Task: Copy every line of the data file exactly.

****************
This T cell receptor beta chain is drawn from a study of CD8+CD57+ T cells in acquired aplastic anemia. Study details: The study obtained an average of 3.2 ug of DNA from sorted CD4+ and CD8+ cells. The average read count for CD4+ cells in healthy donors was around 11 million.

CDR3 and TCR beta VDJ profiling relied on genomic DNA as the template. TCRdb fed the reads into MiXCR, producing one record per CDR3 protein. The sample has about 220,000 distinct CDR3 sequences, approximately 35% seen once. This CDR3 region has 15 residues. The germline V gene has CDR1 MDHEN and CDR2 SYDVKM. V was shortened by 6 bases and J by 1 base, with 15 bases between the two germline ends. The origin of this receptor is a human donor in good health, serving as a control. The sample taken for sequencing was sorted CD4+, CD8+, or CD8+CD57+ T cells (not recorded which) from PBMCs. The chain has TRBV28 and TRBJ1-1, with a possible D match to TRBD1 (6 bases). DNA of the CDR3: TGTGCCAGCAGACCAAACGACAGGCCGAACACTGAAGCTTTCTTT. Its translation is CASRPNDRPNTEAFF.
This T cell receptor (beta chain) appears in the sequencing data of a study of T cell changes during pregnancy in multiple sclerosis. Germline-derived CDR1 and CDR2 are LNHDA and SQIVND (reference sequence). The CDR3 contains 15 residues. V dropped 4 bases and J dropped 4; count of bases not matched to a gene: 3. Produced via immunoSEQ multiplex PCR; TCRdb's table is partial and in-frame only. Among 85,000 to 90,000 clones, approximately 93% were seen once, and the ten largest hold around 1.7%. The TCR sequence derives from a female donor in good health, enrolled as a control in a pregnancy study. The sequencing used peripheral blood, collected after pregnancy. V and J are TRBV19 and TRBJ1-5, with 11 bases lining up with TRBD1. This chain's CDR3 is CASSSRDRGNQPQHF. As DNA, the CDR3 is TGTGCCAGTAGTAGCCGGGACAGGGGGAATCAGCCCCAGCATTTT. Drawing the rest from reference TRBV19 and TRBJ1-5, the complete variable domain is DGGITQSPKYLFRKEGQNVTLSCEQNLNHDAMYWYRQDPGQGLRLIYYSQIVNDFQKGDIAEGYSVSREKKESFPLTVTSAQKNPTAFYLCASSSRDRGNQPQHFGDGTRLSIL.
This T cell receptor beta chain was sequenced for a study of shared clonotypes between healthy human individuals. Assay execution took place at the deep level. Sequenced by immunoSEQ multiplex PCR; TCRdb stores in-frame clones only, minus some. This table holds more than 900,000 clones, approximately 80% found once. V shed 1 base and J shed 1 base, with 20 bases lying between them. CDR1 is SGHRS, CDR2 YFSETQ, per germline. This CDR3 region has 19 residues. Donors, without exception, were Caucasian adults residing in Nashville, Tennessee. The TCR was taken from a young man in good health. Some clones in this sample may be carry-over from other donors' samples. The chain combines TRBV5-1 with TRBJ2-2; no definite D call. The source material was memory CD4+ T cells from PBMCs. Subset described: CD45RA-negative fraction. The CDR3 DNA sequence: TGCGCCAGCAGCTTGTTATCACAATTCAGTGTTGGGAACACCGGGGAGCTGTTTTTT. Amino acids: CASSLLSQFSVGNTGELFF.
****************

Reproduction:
This T cell receptor beta chain is drawn from a study of CD8+CD57+ T cells in acquired aplastic anemia. Study details: The study obtained an average of 3.2 ug of DNA from sorted CD4+ and CD8+ cells. The average read count for CD4+ cells in healthy donors was around 11 million.

CDR3 and TCR beta VDJ profiling relied on genomic DNA as the template. TCRdb fed the reads into MiXCR, producing one record per CDR3 protein. The sample has about 220,000 distinct CDR3 sequences, approximately 35% seen once. This CDR3 region has 15 residues. The germline V gene has CDR1 MDHEN and CDR2 SYDVKM. V was shortened by 6 bases and J by 1 base, with 15 bases between the two germline ends. The origin of this receptor is a human donor in good health, serving as a control. The sample taken for sequencing was sorted CD4+, CD8+, or CD8+CD57+ T cells (not recorded which) from PBMCs. The chain has TRBV28 and TRBJ1-1, with a possible D match to TRBD1 (6 bases). DNA of the CDR3: TGTGCCAGCAGACCAAACGACAGGCCGAACACTGAAGCTTTCTTT. Its translation is CASRPNDRPNTEAFF.
This T cell receptor (beta chain) appears in the sequencing data of a study of T cell changes during pregnancy in multiple sclerosis. Germline-derived CDR1 and CDR2 are LNHDA and SQIVND (reference sequence). The CDR3 contains 15 residues. V dropped 4 bases and J dropped 4; count of bases not matched to a gene: 3. Produced via immunoSEQ multiplex PCR; TCRdb's table is partial and in-frame only. Among 85,000 to 90,000 clones, approximately 93% were seen once, and the ten largest hold around 1.7%. The TCR sequence derives from a female donor in good health, enrolled as a control in a pregnancy study. The sequencing used peripheral blood, collected after pregnancy. V and J are TRBV19 and TRBJ1-5, with 11 bases lining up with TRBD1. This chain's CDR3 is CASSSRDRGNQPQHF. As DNA, the CDR3 is TGTGCCAGTAGTAGCCGGGACAGGGGGAATCAGCCCCAGCATTTT. Drawing the rest from reference TRBV19 and TRBJ1-5, the complete variable domain is DGGITQSPKYLFRKEGQNVTLSCEQNLNHDAMYWYRQDPGQGLRLIYYSQIVNDFQKGDIAEGYSVSREKKESFPLTVTSAQKNPTAFYLCASSSRDRGNQPQHFGDGTRLSIL.
This T cell receptor beta chain was sequenced for a study of shared clonotypes between healthy human individuals. Assay execution took place at the deep level. Sequenced by immunoSEQ multiplex PCR; TCRdb stores in-frame clones only, minus some. This table holds more than 900,000 clones, approximately 80% found once. V shed 1 base and J shed 1 base, with 20 bases lying between them. CDR1 is SGHRS, CDR2 YFSETQ, per germline. This CDR3 region has 19 residues. Donors, without exception, were Caucasian adults residing in Nashville, Tennessee. The TCR was taken from a young man in good health. Some clones in this sample may be carry-over from other donors' samples. The chain combines TRBV5-1 with TRBJ2-2; no definite D call. The source material was memory CD4+ T cells from PBMCs. Subset described: CD45RA-negative fraction. The CDR3 DNA sequence: TGCGCCAGCAGCTTGTTATCACAATTCAGTGTTGGGAACACCGGGGAGCTGTTTTTT. Amino acids: CASSLLSQFSVGNTGELFF.